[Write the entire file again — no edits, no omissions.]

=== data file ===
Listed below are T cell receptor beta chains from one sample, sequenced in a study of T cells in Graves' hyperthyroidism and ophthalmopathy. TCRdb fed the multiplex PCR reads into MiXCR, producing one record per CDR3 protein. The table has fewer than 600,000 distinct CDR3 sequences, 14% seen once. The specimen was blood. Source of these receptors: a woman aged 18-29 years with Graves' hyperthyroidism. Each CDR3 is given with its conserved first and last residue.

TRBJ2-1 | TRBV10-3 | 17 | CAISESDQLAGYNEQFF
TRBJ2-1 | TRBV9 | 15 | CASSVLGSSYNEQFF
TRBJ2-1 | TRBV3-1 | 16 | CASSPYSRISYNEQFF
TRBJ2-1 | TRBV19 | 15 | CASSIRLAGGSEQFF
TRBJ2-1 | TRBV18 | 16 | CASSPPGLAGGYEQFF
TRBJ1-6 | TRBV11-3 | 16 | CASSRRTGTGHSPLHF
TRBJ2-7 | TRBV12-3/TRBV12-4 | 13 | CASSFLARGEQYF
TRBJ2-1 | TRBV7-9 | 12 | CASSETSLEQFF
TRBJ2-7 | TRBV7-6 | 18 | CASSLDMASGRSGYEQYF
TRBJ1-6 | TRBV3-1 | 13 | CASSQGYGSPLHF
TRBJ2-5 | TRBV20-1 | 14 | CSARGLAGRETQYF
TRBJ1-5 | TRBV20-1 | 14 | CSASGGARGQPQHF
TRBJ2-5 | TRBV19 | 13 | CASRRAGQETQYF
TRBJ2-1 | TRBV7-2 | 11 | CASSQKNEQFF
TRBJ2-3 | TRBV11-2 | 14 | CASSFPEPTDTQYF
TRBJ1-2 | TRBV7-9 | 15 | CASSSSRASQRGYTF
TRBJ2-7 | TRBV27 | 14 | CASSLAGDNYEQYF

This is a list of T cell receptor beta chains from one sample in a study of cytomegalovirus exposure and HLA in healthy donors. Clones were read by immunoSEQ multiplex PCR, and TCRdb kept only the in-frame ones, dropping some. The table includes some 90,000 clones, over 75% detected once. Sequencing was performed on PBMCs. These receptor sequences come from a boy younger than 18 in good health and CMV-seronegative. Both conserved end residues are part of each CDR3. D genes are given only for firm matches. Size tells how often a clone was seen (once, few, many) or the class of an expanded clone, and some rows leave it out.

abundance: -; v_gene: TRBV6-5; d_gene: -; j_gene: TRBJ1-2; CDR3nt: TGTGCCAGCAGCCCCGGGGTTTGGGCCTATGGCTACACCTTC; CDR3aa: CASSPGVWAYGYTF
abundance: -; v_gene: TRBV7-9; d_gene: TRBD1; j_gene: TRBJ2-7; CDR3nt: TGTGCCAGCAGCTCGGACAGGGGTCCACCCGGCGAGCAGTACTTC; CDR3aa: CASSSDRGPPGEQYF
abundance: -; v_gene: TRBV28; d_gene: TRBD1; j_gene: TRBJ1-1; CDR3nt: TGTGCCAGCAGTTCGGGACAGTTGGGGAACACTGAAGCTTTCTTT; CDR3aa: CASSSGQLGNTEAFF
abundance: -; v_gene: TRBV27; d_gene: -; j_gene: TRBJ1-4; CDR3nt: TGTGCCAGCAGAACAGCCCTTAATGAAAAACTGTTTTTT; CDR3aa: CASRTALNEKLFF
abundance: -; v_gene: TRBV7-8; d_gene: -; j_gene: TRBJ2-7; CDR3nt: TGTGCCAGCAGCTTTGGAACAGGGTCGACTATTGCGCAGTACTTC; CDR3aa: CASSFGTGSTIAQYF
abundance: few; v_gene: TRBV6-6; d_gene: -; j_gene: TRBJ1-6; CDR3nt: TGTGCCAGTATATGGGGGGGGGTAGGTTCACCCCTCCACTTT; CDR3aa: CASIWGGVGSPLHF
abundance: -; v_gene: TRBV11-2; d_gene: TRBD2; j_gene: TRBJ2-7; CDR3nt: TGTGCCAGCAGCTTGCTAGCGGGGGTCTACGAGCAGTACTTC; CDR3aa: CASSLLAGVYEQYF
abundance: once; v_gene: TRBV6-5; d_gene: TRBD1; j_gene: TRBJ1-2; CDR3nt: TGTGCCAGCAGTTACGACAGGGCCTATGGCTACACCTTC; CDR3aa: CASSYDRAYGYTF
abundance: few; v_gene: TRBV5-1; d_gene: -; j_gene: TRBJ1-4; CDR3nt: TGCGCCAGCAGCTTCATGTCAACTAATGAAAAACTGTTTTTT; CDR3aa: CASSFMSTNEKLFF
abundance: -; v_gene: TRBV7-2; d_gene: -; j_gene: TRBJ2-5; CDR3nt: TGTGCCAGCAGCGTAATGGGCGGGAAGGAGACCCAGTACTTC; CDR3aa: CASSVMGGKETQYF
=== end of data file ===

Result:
Listed below are T cell receptor beta chains from one sample, sequenced in a study of T cells in Graves' hyperthyroidism and ophthalmopathy. TCRdb fed the multiplex PCR reads into MiXCR, producing one record per CDR3 protein. The table has fewer than 600,000 distinct CDR3 sequences, 14% seen once. The specimen was blood. Source of these receptors: a woman aged 18-29 years with Graves' hyperthyroidism. Each CDR3 is given with its conserved first and last residue.

TRBJ2-1 | TRBV10-3 | 17 | CAISESDQLAGYNEQFF
TRBJ2-1 | TRBV9 | 15 | CASSVLGSSYNEQFF
TRBJ2-1 | TRBV3-1 | 16 | CASSPYSRISYNEQFF
TRBJ2-1 | TRBV19 | 15 | CASSIRLAGGSEQFF
TRBJ2-1 | TRBV18 | 16 | CASSPPGLAGGYEQFF
TRBJ1-6 | TRBV11-3 | 16 | CASSRRTGTGHSPLHF
TRBJ2-7 | TRBV12-3/TRBV12-4 | 13 | CASSFLARGEQYF
TRBJ2-1 | TRBV7-9 | 12 | CASSETSLEQFF
TRBJ2-7 | TRBV7-6 | 18 | CASSLDMASGRSGYEQYF
TRBJ1-6 | TRBV3-1 | 13 | CASSQGYGSPLHF
TRBJ2-5 | TRBV20-1 | 14 | CSARGLAGRETQYF
TRBJ1-5 | TRBV20-1 | 14 | CSASGGARGQPQHF
TRBJ2-5 | TRBV19 | 13 | CASRRAGQETQYF
TRBJ2-1 | TRBV7-2 | 11 | CASSQKNEQFF
TRBJ2-3 | TRBV11-2 | 14 | CASSFPEPTDTQYF
TRBJ1-2 | TRBV7-9 | 15 | CASSSSRASQRGYTF
TRBJ2-7 | TRBV27 | 14 | CASSLAGDNYEQYF

This is a list of T cell receptor beta chains from one sample in a study of cytomegalovirus exposure and HLA in healthy donors. Clones were read by immunoSEQ multiplex PCR, and TCRdb kept only the in-frame ones, dropping some. The table includes some 90,000 clones, over 75% detected once. Sequencing was performed on PBMCs. These receptor sequences come from a boy younger than 18 in good health and CMV-seronegative. Both conserved end residues are part of each CDR3. D genes are given only for firm matches. Size tells how often a clone was seen (once, few, many) or the class of an expanded clone, and some rows leave it out.

abundance: -; v_gene: TRBV6-5; d_gene: -; j_gene: TRBJ1-2; CDR3nt: TGTGCCAGCAGCCCCGGGGTTTGGGCCTATGGCTACACCTTC; CDR3aa: CASSPGVWAYGYTF
abundance: -; v_gene: TRBV7-9; d_gene: TRBD1; j_gene: TRBJ2-7; CDR3nt: TGTGCCAGCAGCTCGGACAGGGGTCCACCCGGCGAGCAGTACTTC; CDR3aa: CASSSDRGPPGEQYF
abundance: -; v_gene: TRBV28; d_gene: TRBD1; j_gene: TRBJ1-1; CDR3nt: TGTGCCAGCAGTTCGGGACAGTTGGGGAACACTGAAGCTTTCTTT; CDR3aa: CASSSGQLGNTEAFF
abundance: -; v_gene: TRBV27; d_gene: -; j_gene: TRBJ1-4; CDR3nt: TGTGCCAGCAGAACAGCCCTTAATGAAAAACTGTTTTTT; CDR3aa: CASRTALNEKLFF
abundance: -; v_gene: TRBV7-8; d_gene: -; j_gene: TRBJ2-7; CDR3nt: TGTGCCAGCAGCTTTGGAACAGGGTCGACTATTGCGCAGTACTTC; CDR3aa: CASSFGTGSTIAQYF
abundance: few; v_gene: TRBV6-6; d_gene: -; j_gene: TRBJ1-6; CDR3nt: TGTGCCAGTATATGGGGGGGGGTAGGTTCACCCCTCCACTTT; CDR3aa: CASIWGGVGSPLHF
abundance: -; v_gene: TRBV11-2; d_gene: TRBD2; j_gene: TRBJ2-7; CDR3nt: TGTGCCAGCAGCTTGCTAGCGGGGGTCTACGAGCAGTACTTC; CDR3aa: CASSLLAGVYEQYF
abundance: once; v_gene: TRBV6-5; d_gene: TRBD1; j_gene: TRBJ1-2; CDR3nt: TGTGCCAGCAGTTACGACAGGGCCTATGGCTACACCTTC; CDR3aa: CASSYDRAYGYTF
abundance: few; v_gene: TRBV5-1; d_gene: -; j_gene: TRBJ1-4; CDR3nt: TGCGCCAGCAGCTTCATGTCAACTAATGAAAAACTGTTTTTT; CDR3aa: CASSFMSTNEKLFF
abundance: -; v_gene: TRBV7-2; d_gene: -; j_gene: TRBJ2-5; CDR3nt: TGTGCCAGCAGCGTAATGGGCGGGAAGGAGACCCAGTACTTC; CDR3aa: CASSVMGGKETQYF